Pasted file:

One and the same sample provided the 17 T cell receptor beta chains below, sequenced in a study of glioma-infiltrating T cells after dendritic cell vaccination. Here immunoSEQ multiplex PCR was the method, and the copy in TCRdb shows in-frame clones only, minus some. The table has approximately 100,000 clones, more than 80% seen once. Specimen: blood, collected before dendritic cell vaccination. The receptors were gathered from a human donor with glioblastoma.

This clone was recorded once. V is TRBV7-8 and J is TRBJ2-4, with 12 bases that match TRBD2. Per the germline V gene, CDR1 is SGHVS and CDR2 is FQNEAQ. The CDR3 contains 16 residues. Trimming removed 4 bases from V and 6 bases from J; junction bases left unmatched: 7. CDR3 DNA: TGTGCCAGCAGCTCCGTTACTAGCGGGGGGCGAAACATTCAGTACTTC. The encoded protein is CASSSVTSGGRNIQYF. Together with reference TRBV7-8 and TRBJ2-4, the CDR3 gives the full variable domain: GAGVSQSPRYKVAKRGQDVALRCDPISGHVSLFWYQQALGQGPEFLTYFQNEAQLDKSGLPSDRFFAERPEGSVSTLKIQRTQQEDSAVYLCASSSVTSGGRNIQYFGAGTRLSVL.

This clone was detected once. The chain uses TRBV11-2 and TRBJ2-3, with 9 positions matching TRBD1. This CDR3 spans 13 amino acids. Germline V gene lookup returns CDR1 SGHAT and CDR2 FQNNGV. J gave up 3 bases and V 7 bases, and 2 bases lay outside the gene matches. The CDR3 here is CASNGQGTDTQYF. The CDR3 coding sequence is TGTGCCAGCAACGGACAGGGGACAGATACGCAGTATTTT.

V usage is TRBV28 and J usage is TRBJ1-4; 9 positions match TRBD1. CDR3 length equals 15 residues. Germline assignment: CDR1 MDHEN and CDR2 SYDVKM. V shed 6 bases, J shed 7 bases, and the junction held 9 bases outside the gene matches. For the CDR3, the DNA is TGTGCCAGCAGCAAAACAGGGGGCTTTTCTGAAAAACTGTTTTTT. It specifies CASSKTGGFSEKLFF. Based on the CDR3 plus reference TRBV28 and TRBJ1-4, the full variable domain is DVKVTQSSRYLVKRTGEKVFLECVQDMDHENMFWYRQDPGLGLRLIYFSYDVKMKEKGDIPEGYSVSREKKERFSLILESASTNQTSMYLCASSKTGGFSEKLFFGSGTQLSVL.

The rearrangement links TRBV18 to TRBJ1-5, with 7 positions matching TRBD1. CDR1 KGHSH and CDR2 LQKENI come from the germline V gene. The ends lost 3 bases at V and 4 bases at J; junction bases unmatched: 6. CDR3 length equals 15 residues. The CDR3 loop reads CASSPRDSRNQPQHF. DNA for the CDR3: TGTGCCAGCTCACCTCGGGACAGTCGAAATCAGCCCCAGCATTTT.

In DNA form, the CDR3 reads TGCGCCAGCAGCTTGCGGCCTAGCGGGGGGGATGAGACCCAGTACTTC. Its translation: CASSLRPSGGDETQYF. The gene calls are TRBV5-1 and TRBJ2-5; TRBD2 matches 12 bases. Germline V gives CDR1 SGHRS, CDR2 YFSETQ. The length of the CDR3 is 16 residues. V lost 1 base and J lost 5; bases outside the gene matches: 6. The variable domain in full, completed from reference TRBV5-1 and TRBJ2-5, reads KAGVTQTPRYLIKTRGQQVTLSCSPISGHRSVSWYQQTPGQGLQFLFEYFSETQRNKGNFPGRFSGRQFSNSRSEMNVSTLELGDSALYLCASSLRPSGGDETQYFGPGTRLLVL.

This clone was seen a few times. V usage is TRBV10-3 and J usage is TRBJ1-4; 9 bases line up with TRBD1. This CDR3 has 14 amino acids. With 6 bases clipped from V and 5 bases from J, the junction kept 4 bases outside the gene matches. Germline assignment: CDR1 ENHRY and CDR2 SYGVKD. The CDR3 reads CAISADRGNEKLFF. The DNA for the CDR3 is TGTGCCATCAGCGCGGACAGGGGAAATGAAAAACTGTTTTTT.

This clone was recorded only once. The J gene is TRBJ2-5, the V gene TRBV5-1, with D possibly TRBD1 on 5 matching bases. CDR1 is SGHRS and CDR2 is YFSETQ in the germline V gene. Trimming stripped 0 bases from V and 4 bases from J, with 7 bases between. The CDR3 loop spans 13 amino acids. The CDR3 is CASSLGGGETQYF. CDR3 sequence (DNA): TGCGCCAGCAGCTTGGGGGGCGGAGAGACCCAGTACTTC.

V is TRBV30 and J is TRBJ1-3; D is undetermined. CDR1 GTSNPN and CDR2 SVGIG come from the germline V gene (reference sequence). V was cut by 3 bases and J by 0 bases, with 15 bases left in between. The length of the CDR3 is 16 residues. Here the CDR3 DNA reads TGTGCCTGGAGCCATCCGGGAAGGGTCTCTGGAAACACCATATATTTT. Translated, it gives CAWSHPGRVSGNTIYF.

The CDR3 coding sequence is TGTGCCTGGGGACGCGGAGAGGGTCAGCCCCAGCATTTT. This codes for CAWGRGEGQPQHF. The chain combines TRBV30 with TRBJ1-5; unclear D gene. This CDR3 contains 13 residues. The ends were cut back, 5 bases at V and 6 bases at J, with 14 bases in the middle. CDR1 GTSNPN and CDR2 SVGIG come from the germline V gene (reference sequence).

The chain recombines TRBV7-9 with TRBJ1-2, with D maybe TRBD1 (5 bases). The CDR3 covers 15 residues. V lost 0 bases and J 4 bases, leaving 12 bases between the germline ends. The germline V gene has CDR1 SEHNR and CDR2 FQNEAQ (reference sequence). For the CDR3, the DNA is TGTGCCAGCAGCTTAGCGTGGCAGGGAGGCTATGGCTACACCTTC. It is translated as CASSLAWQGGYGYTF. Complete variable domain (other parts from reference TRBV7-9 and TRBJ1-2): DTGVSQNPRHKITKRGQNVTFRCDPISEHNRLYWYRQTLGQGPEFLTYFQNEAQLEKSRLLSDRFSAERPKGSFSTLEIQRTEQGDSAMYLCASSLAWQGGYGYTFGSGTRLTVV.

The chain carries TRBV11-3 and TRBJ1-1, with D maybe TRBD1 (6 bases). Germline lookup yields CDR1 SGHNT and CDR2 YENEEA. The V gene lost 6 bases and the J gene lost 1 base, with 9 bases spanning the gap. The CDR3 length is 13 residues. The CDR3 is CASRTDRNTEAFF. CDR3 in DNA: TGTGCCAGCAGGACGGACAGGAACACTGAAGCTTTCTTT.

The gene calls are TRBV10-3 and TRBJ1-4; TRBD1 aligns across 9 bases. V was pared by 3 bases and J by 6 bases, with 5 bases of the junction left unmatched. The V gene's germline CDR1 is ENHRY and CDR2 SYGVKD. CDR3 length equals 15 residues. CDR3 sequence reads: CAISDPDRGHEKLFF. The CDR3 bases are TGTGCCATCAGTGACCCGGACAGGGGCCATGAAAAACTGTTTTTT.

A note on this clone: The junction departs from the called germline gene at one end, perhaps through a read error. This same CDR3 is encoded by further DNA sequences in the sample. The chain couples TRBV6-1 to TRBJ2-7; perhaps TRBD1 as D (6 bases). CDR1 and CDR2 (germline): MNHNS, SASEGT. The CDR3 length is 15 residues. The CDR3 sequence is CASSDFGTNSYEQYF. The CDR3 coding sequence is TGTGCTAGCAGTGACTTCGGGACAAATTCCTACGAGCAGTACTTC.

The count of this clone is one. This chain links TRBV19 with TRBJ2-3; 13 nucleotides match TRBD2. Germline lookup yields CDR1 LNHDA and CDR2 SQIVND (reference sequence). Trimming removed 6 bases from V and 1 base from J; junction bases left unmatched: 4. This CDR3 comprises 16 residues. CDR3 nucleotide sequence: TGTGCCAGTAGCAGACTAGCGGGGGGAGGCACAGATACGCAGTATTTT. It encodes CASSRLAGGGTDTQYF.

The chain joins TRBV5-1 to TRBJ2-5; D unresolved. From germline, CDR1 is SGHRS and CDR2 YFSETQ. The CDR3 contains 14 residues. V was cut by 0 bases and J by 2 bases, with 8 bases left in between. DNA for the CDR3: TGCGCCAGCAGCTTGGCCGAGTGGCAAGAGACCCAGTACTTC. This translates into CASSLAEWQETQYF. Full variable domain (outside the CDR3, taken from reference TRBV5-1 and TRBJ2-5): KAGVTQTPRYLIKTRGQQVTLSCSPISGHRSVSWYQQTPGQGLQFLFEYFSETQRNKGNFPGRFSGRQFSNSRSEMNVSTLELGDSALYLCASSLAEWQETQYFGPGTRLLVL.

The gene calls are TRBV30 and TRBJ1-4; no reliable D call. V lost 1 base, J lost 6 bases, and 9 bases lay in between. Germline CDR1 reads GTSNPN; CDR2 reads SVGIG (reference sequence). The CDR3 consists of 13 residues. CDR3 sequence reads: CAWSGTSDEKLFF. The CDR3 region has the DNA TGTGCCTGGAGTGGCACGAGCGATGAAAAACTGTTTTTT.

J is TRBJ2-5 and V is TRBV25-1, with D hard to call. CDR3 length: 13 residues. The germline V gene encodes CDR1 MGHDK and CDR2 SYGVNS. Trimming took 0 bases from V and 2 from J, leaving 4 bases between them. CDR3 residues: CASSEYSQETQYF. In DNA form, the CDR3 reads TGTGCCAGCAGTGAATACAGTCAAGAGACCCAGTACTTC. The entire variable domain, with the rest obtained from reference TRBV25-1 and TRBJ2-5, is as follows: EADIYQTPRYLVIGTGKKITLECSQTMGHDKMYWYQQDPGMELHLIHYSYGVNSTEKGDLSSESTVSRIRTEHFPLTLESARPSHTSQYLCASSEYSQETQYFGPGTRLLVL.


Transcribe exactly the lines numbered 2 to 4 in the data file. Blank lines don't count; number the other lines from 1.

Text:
This clone was recorded once. V is TRBV7-8 and J is TRBJ2-4, with 12 bases that match TRBD2. Per the germline V gene, CDR1 is SGHVS and CDR2 is FQNEAQ. The CDR3 contains 16 residues. Trimming removed 4 bases from V and 6 bases from J; junction bases left unmatched: 7. CDR3 DNA: TGTGCCAGCAGCTCCGTTACTAGCGGGGGGCGAAACATTCAGTACTTC. The encoded protein is CASSSVTSGGRNIQYF. Together with reference TRBV7-8 and TRBJ2-4, the CDR3 gives the full variable domain: GAGVSQSPRYKVAKRGQDVALRCDPISGHVSLFWYQQALGQGPEFLTYFQNEAQLDKSGLPSDRFFAERPEGSVSTLKIQRTQQEDSAVYLCASSSVTSGGRNIQYFGAGTRLSVL.

This clone was detected once. The chain uses TRBV11-2 and TRBJ2-3, with 9 positions matching TRBD1. This CDR3 spans 13 amino acids. Germline V gene lookup returns CDR1 SGHAT and CDR2 FQNNGV. J gave up 3 bases and V 7 bases, and 2 bases lay outside the gene matches. The CDR3 here is CASNGQGTDTQYF. The CDR3 coding sequence is TGTGCCAGCAACGGACAGGGGACAGATACGCAGTATTTT.

V usage is TRBV28 and J usage is TRBJ1-4; 9 positions match TRBD1. CDR3 length equals 15 residues. Germline assignment: CDR1 MDHEN and CDR2 SYDVKM. V shed 6 bases, J shed 7 bases, and the junction held 9 bases outside the gene matches. For the CDR3, the DNA is TGTGCCAGCAGCAAAACAGGGGGCTTTTCTGAAAAACTGTTTTTT. It specifies CASSKTGGFSEKLFF. Based on the CDR3 plus reference TRBV28 and TRBJ1-4, the full variable domain is DVKVTQSSRYLVKRTGEKVFLECVQDMDHENMFWYRQDPGLGLRLIYFSYDVKMKEKGDIPEGYSVSREKKERFSLILESASTNQTSMYLCASSKTGGFSEKLFFGSGTQLSVL.